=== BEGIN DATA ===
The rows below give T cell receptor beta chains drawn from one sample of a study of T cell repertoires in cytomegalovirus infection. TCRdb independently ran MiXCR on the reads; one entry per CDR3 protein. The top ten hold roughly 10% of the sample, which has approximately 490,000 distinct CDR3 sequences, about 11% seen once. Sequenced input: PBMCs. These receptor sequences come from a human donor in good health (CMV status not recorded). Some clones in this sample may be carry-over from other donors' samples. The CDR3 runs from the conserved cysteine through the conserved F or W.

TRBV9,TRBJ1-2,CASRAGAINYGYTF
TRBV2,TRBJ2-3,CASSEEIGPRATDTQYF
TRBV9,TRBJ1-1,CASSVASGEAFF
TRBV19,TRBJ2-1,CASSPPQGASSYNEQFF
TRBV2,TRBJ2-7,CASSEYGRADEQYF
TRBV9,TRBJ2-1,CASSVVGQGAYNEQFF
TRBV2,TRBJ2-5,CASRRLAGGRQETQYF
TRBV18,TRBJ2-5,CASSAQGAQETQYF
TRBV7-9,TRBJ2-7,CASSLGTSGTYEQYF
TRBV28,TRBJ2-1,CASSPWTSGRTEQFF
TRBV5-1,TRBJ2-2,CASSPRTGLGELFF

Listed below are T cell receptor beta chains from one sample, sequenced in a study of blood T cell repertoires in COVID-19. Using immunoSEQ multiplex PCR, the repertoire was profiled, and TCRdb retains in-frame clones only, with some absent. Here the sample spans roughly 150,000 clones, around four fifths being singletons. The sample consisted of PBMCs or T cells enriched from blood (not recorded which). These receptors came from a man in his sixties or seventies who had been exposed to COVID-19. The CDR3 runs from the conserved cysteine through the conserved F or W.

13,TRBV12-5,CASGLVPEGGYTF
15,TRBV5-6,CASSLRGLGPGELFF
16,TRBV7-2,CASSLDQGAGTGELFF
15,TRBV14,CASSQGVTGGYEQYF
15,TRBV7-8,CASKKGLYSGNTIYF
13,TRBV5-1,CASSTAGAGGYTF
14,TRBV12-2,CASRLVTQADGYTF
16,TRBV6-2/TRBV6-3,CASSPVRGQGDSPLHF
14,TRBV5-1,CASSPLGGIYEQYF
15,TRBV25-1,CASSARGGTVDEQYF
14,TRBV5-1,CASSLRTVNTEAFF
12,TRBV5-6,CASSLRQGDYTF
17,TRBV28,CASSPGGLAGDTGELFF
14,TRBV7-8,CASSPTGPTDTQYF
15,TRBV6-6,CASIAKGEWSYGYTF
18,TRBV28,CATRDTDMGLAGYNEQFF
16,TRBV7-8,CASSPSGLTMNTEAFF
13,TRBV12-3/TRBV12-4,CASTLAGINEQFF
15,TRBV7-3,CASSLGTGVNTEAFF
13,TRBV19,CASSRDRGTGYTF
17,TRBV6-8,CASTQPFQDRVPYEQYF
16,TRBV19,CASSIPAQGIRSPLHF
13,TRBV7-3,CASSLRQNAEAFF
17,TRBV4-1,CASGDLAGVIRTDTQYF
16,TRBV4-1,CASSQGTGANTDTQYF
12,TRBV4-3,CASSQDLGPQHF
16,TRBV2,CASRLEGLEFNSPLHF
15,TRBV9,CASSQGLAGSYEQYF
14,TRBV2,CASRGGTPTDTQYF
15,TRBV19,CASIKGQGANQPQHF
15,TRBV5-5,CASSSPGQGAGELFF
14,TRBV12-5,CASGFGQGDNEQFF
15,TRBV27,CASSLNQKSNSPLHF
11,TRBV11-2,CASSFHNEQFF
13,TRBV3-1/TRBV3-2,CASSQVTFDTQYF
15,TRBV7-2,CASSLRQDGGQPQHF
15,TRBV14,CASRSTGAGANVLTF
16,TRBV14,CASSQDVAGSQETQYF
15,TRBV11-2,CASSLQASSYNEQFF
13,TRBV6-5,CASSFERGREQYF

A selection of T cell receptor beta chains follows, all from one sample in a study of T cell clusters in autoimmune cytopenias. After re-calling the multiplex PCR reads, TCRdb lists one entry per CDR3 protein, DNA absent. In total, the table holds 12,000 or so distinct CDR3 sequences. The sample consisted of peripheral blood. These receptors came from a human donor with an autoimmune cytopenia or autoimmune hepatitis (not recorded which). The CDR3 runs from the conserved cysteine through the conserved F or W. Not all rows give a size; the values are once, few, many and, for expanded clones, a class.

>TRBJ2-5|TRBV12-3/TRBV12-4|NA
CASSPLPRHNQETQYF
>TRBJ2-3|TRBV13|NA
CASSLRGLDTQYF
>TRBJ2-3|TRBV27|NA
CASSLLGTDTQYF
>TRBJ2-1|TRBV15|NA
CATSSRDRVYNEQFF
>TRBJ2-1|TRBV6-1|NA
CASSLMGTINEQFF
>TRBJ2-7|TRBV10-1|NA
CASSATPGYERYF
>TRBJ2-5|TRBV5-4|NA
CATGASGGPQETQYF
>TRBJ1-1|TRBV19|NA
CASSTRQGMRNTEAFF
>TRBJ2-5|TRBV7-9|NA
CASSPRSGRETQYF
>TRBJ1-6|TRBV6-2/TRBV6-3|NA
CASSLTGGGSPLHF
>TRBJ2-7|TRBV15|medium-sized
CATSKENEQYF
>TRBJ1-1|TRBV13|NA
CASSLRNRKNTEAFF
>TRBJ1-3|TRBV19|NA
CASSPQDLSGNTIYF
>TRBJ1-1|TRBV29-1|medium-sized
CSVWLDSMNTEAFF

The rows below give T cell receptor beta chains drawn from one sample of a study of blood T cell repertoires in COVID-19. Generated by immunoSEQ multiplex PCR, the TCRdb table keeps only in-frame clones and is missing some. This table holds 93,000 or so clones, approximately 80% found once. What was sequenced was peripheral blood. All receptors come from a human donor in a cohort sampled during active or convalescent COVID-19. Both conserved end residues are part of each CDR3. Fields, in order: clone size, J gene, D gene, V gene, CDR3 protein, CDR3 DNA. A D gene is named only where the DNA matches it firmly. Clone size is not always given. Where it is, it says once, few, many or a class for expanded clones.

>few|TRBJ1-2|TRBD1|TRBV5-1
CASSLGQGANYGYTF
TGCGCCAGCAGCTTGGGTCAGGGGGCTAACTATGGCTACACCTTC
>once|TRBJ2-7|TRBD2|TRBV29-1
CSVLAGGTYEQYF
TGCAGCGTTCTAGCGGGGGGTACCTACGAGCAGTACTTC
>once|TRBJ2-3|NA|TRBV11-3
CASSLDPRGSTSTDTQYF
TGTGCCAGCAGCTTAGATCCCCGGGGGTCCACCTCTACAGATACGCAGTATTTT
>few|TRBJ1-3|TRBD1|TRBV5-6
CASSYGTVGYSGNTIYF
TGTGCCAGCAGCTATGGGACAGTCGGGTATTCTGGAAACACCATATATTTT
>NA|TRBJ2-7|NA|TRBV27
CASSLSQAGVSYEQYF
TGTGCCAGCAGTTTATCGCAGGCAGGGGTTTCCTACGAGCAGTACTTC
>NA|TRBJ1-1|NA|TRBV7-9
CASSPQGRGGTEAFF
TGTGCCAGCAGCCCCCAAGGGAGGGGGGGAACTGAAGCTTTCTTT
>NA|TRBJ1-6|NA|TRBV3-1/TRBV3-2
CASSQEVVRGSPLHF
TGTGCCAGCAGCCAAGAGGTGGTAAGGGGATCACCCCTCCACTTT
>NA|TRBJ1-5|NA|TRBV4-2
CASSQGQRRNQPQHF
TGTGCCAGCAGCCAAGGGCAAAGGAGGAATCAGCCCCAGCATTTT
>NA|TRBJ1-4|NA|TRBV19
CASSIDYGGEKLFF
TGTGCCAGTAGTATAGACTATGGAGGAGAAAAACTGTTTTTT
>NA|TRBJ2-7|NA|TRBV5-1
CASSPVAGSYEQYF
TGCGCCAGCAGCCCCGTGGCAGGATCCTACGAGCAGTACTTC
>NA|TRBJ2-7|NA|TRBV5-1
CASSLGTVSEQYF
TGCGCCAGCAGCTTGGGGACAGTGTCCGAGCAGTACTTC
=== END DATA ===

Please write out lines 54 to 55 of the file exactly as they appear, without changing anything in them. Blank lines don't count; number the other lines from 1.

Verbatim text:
A selection of T cell receptor beta chains follows, all from one sample in a study of T cell clusters in autoimmune cytopenias. After re-calling the multiplex PCR reads, TCRdb lists one entry per CDR3 protein, DNA absent. In total, the table holds 12,000 or so distinct CDR3 sequences. The sample consisted of peripheral blood. These receptors came from a human donor with an autoimmune cytopenia or autoimmune hepatitis (not recorded which). The CDR3 runs from the conserved cysteine through the conserved F or W. Not all rows give a size; the values are once, few, many and, for expanded clones, a class.

>TRBJ2-5|TRBV12-3/TRBV12-4|NA